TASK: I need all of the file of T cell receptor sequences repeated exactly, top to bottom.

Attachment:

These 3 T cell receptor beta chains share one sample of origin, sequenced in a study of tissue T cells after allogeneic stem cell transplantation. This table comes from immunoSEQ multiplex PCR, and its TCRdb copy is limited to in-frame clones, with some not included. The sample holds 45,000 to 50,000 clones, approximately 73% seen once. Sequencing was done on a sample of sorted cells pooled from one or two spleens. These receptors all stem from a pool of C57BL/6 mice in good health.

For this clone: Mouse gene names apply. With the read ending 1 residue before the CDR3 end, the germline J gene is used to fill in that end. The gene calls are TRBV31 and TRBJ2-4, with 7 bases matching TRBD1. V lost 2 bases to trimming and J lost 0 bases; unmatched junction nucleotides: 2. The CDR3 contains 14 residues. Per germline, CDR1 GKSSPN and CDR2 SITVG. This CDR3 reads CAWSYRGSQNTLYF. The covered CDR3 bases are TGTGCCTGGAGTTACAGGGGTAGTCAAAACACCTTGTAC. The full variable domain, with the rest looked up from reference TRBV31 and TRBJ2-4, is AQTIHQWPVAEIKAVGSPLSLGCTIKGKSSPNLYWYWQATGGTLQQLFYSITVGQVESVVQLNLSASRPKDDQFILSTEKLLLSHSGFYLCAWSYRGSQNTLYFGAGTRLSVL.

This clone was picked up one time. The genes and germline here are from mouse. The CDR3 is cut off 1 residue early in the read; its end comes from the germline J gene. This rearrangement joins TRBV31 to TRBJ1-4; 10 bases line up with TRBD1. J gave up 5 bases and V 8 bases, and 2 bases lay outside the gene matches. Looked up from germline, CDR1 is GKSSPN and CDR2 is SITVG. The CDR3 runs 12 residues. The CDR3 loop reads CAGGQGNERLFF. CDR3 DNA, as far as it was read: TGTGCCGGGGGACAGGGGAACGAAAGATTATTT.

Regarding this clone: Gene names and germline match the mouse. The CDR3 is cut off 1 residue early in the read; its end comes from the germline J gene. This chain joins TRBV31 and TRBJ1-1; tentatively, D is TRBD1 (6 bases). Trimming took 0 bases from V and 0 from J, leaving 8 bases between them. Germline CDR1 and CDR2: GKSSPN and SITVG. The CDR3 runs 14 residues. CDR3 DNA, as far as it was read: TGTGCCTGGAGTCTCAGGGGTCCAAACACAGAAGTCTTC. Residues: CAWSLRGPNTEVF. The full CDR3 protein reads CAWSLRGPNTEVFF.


These 3 T cell receptor beta chains share one sample of origin, sequenced in a study of tissue T cells after allogeneic stem cell transplantation. This table comes from immunoSEQ multiplex PCR, and its TCRdb copy is limited to in-frame clones, with some not included. The sample holds 45,000 to 50,000 clones, approximately 73% seen once. Sequencing was done on a sample of sorted cells pooled from one or two spleens. These receptors all stem from a pool of C57BL/6 mice in good health.

For this clone: Mouse gene names apply. With the read ending 1 residue before the CDR3 end, the germline J gene is used to fill in that end. The gene calls are TRBV31 and TRBJ2-4, with 7 bases matching TRBD1. V lost 2 bases to trimming and J lost 0 bases; unmatched junction nucleotides: 2. The CDR3 contains 14 residues. Per germline, CDR1 GKSSPN and CDR2 SITVG. This CDR3 reads CAWSYRGSQNTLYF. The covered CDR3 bases are TGTGCCTGGAGTTACAGGGGTAGTCAAAACACCTTGTAC. The full variable domain, with the rest looked up from reference TRBV31 and TRBJ2-4, is AQTIHQWPVAEIKAVGSPLSLGCTIKGKSSPNLYWYWQATGGTLQQLFYSITVGQVESVVQLNLSASRPKDDQFILSTEKLLLSHSGFYLCAWSYRGSQNTLYFGAGTRLSVL.

This clone was picked up one time. The genes and germline here are from mouse. The CDR3 is cut off 1 residue early in the read; its end comes from the germline J gene. This rearrangement joins TRBV31 to TRBJ1-4; 10 bases line up with TRBD1. J gave up 5 bases and V 8 bases, and 2 bases lay outside the gene matches. Looked up from germline, CDR1 is GKSSPN and CDR2 is SITVG. The CDR3 runs 12 residues. The CDR3 loop reads CAGGQGNERLFF. CDR3 DNA, as far as it was read: TGTGCCGGGGGACAGGGGAACGAAAGATTATTT.

Regarding this clone: Gene names and germline match the mouse. The CDR3 is cut off 1 residue early in the read; its end comes from the germline J gene. This chain joins TRBV31 and TRBJ1-1; tentatively, D is TRBD1 (6 bases). Trimming took 0 bases from V and 0 from J, leaving 8 bases between them. Germline CDR1 and CDR2: GKSSPN and SITVG. The CDR3 runs 14 residues. CDR3 DNA, as far as it was read: TGTGCCTGGAGTCTCAGGGGTCCAAACACAGAAGTCTTC. Residues: CAWSLRGPNTEVF. The full CDR3 protein reads CAWSLRGPNTEVFF.